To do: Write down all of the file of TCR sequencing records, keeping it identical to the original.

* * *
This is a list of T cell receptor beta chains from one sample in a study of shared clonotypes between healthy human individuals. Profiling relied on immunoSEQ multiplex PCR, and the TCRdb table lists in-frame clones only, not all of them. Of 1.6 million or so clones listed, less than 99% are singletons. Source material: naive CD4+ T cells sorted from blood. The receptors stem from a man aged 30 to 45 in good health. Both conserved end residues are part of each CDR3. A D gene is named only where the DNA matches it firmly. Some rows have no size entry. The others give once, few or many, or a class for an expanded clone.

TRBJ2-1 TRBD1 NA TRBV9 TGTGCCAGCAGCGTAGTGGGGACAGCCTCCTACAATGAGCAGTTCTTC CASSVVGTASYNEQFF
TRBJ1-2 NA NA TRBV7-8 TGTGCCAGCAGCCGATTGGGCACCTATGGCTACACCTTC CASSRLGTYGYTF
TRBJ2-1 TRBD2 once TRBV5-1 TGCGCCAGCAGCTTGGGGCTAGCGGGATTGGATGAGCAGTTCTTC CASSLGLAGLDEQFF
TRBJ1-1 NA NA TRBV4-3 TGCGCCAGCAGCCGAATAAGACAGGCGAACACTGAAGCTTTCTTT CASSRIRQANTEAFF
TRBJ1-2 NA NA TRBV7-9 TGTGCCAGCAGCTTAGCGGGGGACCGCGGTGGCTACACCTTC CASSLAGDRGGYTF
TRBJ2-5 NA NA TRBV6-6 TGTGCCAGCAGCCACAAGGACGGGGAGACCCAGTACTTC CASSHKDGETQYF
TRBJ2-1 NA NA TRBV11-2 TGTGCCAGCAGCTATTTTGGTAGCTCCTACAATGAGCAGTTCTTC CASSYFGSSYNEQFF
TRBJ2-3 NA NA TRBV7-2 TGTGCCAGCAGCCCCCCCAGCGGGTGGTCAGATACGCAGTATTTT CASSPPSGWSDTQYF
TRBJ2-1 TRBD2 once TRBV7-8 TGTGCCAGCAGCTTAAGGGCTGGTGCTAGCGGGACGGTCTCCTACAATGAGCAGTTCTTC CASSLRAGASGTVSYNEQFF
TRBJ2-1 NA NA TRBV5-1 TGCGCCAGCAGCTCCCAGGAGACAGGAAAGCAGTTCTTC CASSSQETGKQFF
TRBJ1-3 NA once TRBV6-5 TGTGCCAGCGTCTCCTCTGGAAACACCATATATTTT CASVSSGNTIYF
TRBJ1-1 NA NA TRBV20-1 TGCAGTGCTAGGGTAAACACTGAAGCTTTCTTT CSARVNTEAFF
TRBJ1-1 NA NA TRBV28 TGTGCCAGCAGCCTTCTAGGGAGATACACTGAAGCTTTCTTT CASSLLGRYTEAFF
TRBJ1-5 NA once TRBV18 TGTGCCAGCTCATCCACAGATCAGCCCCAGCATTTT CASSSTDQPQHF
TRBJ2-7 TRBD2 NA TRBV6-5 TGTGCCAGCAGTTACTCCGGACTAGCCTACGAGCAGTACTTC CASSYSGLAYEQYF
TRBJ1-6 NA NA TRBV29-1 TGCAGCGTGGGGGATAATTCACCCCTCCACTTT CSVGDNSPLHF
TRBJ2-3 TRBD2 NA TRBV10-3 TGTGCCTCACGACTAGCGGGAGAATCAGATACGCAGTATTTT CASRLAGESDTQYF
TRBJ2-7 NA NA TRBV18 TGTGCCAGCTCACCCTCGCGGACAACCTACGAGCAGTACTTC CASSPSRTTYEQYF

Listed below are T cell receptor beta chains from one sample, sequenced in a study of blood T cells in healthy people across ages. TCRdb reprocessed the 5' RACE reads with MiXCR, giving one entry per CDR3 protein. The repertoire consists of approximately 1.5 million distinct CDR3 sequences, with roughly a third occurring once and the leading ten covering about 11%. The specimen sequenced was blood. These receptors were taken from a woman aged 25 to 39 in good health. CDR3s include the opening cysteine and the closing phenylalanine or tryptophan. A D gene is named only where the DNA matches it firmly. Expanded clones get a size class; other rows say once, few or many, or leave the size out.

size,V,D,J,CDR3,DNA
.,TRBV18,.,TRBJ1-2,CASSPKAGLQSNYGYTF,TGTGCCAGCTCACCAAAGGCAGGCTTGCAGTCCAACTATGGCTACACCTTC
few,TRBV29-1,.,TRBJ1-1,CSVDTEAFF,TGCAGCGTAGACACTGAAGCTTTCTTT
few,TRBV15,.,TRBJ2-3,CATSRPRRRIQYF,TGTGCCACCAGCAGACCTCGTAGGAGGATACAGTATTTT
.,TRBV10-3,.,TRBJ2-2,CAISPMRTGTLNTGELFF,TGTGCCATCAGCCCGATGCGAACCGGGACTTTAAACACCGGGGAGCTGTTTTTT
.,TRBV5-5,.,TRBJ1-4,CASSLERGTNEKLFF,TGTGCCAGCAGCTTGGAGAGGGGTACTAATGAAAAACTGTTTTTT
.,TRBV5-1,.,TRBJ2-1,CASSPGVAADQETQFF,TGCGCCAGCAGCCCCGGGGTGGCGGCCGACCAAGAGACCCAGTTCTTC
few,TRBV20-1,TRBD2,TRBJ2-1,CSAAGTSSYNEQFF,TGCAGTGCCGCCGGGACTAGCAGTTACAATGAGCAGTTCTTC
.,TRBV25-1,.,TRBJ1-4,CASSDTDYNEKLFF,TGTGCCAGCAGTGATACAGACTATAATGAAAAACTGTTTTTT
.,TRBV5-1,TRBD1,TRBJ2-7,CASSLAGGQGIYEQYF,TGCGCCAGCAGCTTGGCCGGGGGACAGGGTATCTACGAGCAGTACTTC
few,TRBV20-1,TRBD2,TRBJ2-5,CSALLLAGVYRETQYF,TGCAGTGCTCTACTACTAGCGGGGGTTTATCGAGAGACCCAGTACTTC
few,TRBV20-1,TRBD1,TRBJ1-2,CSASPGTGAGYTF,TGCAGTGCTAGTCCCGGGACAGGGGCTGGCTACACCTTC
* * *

This is a list of T cell receptor beta chains from one sample in a study of shared clonotypes between healthy human individuals. Profiling relied on immunoSEQ multiplex PCR, and the TCRdb table lists in-frame clones only, not all of them. Of 1.6 million or so clones listed, less than 99% are singletons. Source material: naive CD4+ T cells sorted from blood. The receptors stem from a man aged 30 to 45 in good health. Both conserved end residues are part of each CDR3. A D gene is named only where the DNA matches it firmly. Some rows have no size entry. The others give once, few or many, or a class for an expanded clone.

TRBJ2-1 TRBD1 NA TRBV9 TGTGCCAGCAGCGTAGTGGGGACAGCCTCCTACAATGAGCAGTTCTTC CASSVVGTASYNEQFF
TRBJ1-2 NA NA TRBV7-8 TGTGCCAGCAGCCGATTGGGCACCTATGGCTACACCTTC CASSRLGTYGYTF
TRBJ2-1 TRBD2 once TRBV5-1 TGCGCCAGCAGCTTGGGGCTAGCGGGATTGGATGAGCAGTTCTTC CASSLGLAGLDEQFF
TRBJ1-1 NA NA TRBV4-3 TGCGCCAGCAGCCGAATAAGACAGGCGAACACTGAAGCTTTCTTT CASSRIRQANTEAFF
TRBJ1-2 NA NA TRBV7-9 TGTGCCAGCAGCTTAGCGGGGGACCGCGGTGGCTACACCTTC CASSLAGDRGGYTF
TRBJ2-5 NA NA TRBV6-6 TGTGCCAGCAGCCACAAGGACGGGGAGACCCAGTACTTC CASSHKDGETQYF
TRBJ2-1 NA NA TRBV11-2 TGTGCCAGCAGCTATTTTGGTAGCTCCTACAATGAGCAGTTCTTC CASSYFGSSYNEQFF
TRBJ2-3 NA NA TRBV7-2 TGTGCCAGCAGCCCCCCCAGCGGGTGGTCAGATACGCAGTATTTT CASSPPSGWSDTQYF
TRBJ2-1 TRBD2 once TRBV7-8 TGTGCCAGCAGCTTAAGGGCTGGTGCTAGCGGGACGGTCTCCTACAATGAGCAGTTCTTC CASSLRAGASGTVSYNEQFF
TRBJ2-1 NA NA TRBV5-1 TGCGCCAGCAGCTCCCAGGAGACAGGAAAGCAGTTCTTC CASSSQETGKQFF
TRBJ1-3 NA once TRBV6-5 TGTGCCAGCGTCTCCTCTGGAAACACCATATATTTT CASVSSGNTIYF
TRBJ1-1 NA NA TRBV20-1 TGCAGTGCTAGGGTAAACACTGAAGCTTTCTTT CSARVNTEAFF
TRBJ1-1 NA NA TRBV28 TGTGCCAGCAGCCTTCTAGGGAGATACACTGAAGCTTTCTTT CASSLLGRYTEAFF
TRBJ1-5 NA once TRBV18 TGTGCCAGCTCATCCACAGATCAGCCCCAGCATTTT CASSSTDQPQHF
TRBJ2-7 TRBD2 NA TRBV6-5 TGTGCCAGCAGTTACTCCGGACTAGCCTACGAGCAGTACTTC CASSYSGLAYEQYF
TRBJ1-6 NA NA TRBV29-1 TGCAGCGTGGGGGATAATTCACCCCTCCACTTT CSVGDNSPLHF
TRBJ2-3 TRBD2 NA TRBV10-3 TGTGCCTCACGACTAGCGGGAGAATCAGATACGCAGTATTTT CASRLAGESDTQYF
TRBJ2-7 NA NA TRBV18 TGTGCCAGCTCACCCTCGCGGACAACCTACGAGCAGTACTTC CASSPSRTTYEQYF

Listed below are T cell receptor beta chains from one sample, sequenced in a study of blood T cells in healthy people across ages. TCRdb reprocessed the 5' RACE reads with MiXCR, giving one entry per CDR3 protein. The repertoire consists of approximately 1.5 million distinct CDR3 sequences, with roughly a third occurring once and the leading ten covering about 11%. The specimen sequenced was blood. These receptors were taken from a woman aged 25 to 39 in good health. CDR3s include the opening cysteine and the closing phenylalanine or tryptophan. A D gene is named only where the DNA matches it firmly. Expanded clones get a size class; other rows say once, few or many, or leave the size out.

size,V,D,J,CDR3,DNA
.,TRBV18,.,TRBJ1-2,CASSPKAGLQSNYGYTF,TGTGCCAGCTCACCAAAGGCAGGCTTGCAGTCCAACTATGGCTACACCTTC
few,TRBV29-1,.,TRBJ1-1,CSVDTEAFF,TGCAGCGTAGACACTGAAGCTTTCTTT
few,TRBV15,.,TRBJ2-3,CATSRPRRRIQYF,TGTGCCACCAGCAGACCTCGTAGGAGGATACAGTATTTT
.,TRBV10-3,.,TRBJ2-2,CAISPMRTGTLNTGELFF,TGTGCCATCAGCCCGATGCGAACCGGGACTTTAAACACCGGGGAGCTGTTTTTT
.,TRBV5-5,.,TRBJ1-4,CASSLERGTNEKLFF,TGTGCCAGCAGCTTGGAGAGGGGTACTAATGAAAAACTGTTTTTT
.,TRBV5-1,.,TRBJ2-1,CASSPGVAADQETQFF,TGCGCCAGCAGCCCCGGGGTGGCGGCCGACCAAGAGACCCAGTTCTTC
few,TRBV20-1,TRBD2,TRBJ2-1,CSAAGTSSYNEQFF,TGCAGTGCCGCCGGGACTAGCAGTTACAATGAGCAGTTCTTC
.,TRBV25-1,.,TRBJ1-4,CASSDTDYNEKLFF,TGTGCCAGCAGTGATACAGACTATAATGAAAAACTGTTTTTT
.,TRBV5-1,TRBD1,TRBJ2-7,CASSLAGGQGIYEQYF,TGCGCCAGCAGCTTGGCCGGGGGACAGGGTATCTACGAGCAGTACTTC
few,TRBV20-1,TRBD2,TRBJ2-5,CSALLLAGVYRETQYF,TGCAGTGCTCTACTACTAGCGGGGGTTTATCGAGAGACCCAGTACTTC
few,TRBV20-1,TRBD1,TRBJ1-2,CSASPGTGAGYTF,TGCAGTGCTAGTCCCGGGACAGGGGCTGGCTACACCTTC